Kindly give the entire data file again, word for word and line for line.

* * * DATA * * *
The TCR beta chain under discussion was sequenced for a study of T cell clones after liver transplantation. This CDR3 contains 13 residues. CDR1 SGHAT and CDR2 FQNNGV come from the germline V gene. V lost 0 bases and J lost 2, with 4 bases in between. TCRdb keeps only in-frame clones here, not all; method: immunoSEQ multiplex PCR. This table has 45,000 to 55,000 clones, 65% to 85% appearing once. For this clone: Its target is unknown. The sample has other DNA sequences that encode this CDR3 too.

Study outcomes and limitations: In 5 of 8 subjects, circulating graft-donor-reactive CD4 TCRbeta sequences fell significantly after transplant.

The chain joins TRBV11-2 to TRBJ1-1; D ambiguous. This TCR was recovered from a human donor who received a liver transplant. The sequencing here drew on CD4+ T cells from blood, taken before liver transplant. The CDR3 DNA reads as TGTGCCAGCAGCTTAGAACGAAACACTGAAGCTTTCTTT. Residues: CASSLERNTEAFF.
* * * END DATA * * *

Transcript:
The TCR beta chain under discussion was sequenced for a study of T cell clones after liver transplantation. This CDR3 contains 13 residues. CDR1 SGHAT and CDR2 FQNNGV come from the germline V gene. V lost 0 bases and J lost 2, with 4 bases in between. TCRdb keeps only in-frame clones here, not all; method: immunoSEQ multiplex PCR. This table has 45,000 to 55,000 clones, 65% to 85% appearing once. For this clone: Its target is unknown. The sample has other DNA sequences that encode this CDR3 too.

Study outcomes and limitations: In 5 of 8 subjects, circulating graft-donor-reactive CD4 TCRbeta sequences fell significantly after transplant.

The chain joins TRBV11-2 to TRBJ1-1; D ambiguous. This TCR was recovered from a human donor who received a liver transplant. The sequencing here drew on CD4+ T cells from blood, taken before liver transplant. The CDR3 DNA reads as TGTGCCAGCAGCTTAGAACGAAACACTGAAGCTTTCTTT. Residues: CASSLERNTEAFF.